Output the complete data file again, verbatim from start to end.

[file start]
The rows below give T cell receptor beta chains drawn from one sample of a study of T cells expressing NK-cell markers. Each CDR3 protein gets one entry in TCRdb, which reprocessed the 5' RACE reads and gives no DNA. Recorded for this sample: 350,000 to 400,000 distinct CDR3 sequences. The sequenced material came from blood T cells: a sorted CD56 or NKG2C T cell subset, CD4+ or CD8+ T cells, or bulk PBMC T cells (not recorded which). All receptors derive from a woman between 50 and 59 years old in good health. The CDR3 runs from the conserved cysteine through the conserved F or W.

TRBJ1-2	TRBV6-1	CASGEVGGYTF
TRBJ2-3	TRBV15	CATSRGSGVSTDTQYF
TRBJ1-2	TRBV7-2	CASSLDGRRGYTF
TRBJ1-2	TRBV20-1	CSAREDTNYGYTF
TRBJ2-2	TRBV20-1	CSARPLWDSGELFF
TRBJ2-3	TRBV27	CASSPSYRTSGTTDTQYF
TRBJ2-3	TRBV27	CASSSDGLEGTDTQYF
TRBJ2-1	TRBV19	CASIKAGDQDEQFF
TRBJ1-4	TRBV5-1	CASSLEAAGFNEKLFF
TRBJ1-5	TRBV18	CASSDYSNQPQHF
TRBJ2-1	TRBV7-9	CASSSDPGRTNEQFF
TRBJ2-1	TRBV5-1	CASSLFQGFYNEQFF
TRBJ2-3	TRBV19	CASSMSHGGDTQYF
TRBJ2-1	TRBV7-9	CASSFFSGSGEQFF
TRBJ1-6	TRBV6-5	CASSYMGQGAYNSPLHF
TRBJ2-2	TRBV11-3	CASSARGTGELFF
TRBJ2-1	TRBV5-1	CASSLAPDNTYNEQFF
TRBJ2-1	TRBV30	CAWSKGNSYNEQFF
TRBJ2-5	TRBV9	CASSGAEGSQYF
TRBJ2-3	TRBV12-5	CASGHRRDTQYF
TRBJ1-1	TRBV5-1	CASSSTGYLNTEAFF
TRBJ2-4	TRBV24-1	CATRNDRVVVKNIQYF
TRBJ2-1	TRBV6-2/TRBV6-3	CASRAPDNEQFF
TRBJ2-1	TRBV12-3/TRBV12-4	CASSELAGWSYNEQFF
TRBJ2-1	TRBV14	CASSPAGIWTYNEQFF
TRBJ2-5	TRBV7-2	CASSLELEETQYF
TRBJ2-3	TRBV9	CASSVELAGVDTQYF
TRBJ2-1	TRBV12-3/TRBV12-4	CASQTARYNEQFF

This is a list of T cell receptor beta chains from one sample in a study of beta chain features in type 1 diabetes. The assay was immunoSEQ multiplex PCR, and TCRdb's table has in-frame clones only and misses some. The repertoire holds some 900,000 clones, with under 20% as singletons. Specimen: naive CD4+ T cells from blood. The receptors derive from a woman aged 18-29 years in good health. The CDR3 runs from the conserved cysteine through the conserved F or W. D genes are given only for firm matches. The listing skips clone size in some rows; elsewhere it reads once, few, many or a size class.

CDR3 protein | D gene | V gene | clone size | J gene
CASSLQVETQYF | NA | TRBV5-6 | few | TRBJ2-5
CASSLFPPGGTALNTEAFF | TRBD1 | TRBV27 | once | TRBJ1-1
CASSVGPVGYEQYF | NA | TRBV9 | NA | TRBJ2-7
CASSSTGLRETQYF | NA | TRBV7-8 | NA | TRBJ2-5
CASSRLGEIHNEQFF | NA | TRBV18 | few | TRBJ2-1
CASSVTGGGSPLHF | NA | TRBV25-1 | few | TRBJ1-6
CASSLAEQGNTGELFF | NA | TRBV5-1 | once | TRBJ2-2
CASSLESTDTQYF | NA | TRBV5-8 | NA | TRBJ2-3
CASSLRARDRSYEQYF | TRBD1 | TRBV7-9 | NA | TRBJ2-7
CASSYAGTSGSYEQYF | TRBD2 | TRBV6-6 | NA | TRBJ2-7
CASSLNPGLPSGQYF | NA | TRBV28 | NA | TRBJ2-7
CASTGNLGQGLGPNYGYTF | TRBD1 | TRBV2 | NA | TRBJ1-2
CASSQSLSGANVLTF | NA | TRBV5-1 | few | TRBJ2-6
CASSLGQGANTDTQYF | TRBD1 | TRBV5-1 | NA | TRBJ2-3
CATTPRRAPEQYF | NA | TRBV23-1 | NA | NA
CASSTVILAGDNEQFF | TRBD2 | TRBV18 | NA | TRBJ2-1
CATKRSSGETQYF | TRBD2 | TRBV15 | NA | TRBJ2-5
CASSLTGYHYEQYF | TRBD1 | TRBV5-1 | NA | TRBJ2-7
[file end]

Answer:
The rows below give T cell receptor beta chains drawn from one sample of a study of T cells expressing NK-cell markers. Each CDR3 protein gets one entry in TCRdb, which reprocessed the 5' RACE reads and gives no DNA. Recorded for this sample: 350,000 to 400,000 distinct CDR3 sequences. The sequenced material came from blood T cells: a sorted CD56 or NKG2C T cell subset, CD4+ or CD8+ T cells, or bulk PBMC T cells (not recorded which). All receptors derive from a woman between 50 and 59 years old in good health. The CDR3 runs from the conserved cysteine through the conserved F or W.

TRBJ1-2	TRBV6-1	CASGEVGGYTF
TRBJ2-3	TRBV15	CATSRGSGVSTDTQYF
TRBJ1-2	TRBV7-2	CASSLDGRRGYTF
TRBJ1-2	TRBV20-1	CSAREDTNYGYTF
TRBJ2-2	TRBV20-1	CSARPLWDSGELFF
TRBJ2-3	TRBV27	CASSPSYRTSGTTDTQYF
TRBJ2-3	TRBV27	CASSSDGLEGTDTQYF
TRBJ2-1	TRBV19	CASIKAGDQDEQFF
TRBJ1-4	TRBV5-1	CASSLEAAGFNEKLFF
TRBJ1-5	TRBV18	CASSDYSNQPQHF
TRBJ2-1	TRBV7-9	CASSSDPGRTNEQFF
TRBJ2-1	TRBV5-1	CASSLFQGFYNEQFF
TRBJ2-3	TRBV19	CASSMSHGGDTQYF
TRBJ2-1	TRBV7-9	CASSFFSGSGEQFF
TRBJ1-6	TRBV6-5	CASSYMGQGAYNSPLHF
TRBJ2-2	TRBV11-3	CASSARGTGELFF
TRBJ2-1	TRBV5-1	CASSLAPDNTYNEQFF
TRBJ2-1	TRBV30	CAWSKGNSYNEQFF
TRBJ2-5	TRBV9	CASSGAEGSQYF
TRBJ2-3	TRBV12-5	CASGHRRDTQYF
TRBJ1-1	TRBV5-1	CASSSTGYLNTEAFF
TRBJ2-4	TRBV24-1	CATRNDRVVVKNIQYF
TRBJ2-1	TRBV6-2/TRBV6-3	CASRAPDNEQFF
TRBJ2-1	TRBV12-3/TRBV12-4	CASSELAGWSYNEQFF
TRBJ2-1	TRBV14	CASSPAGIWTYNEQFF
TRBJ2-5	TRBV7-2	CASSLELEETQYF
TRBJ2-3	TRBV9	CASSVELAGVDTQYF
TRBJ2-1	TRBV12-3/TRBV12-4	CASQTARYNEQFF

This is a list of T cell receptor beta chains from one sample in a study of beta chain features in type 1 diabetes. The assay was immunoSEQ multiplex PCR, and TCRdb's table has in-frame clones only and misses some. The repertoire holds some 900,000 clones, with under 20% as singletons. Specimen: naive CD4+ T cells from blood. The receptors derive from a woman aged 18-29 years in good health. The CDR3 runs from the conserved cysteine through the conserved F or W. D genes are given only for firm matches. The listing skips clone size in some rows; elsewhere it reads once, few, many or a size class.

CDR3 protein | D gene | V gene | clone size | J gene
CASSLQVETQYF | NA | TRBV5-6 | few | TRBJ2-5
CASSLFPPGGTALNTEAFF | TRBD1 | TRBV27 | once | TRBJ1-1
CASSVGPVGYEQYF | NA | TRBV9 | NA | TRBJ2-7
CASSSTGLRETQYF | NA | TRBV7-8 | NA | TRBJ2-5
CASSRLGEIHNEQFF | NA | TRBV18 | few | TRBJ2-1
CASSVTGGGSPLHF | NA | TRBV25-1 | few | TRBJ1-6
CASSLAEQGNTGELFF | NA | TRBV5-1 | once | TRBJ2-2
CASSLESTDTQYF | NA | TRBV5-8 | NA | TRBJ2-3
CASSLRARDRSYEQYF | TRBD1 | TRBV7-9 | NA | TRBJ2-7
CASSYAGTSGSYEQYF | TRBD2 | TRBV6-6 | NA | TRBJ2-7
CASSLNPGLPSGQYF | NA | TRBV28 | NA | TRBJ2-7
CASTGNLGQGLGPNYGYTF | TRBD1 | TRBV2 | NA | TRBJ1-2
CASSQSLSGANVLTF | NA | TRBV5-1 | few | TRBJ2-6
CASSLGQGANTDTQYF | TRBD1 | TRBV5-1 | NA | TRBJ2-3
CATTPRRAPEQYF | NA | TRBV23-1 | NA | NA
CASSTVILAGDNEQFF | TRBD2 | TRBV18 | NA | TRBJ2-1
CATKRSSGETQYF | TRBD2 | TRBV15 | NA | TRBJ2-5
CASSLTGYHYEQYF | TRBD1 | TRBV5-1 | NA | TRBJ2-7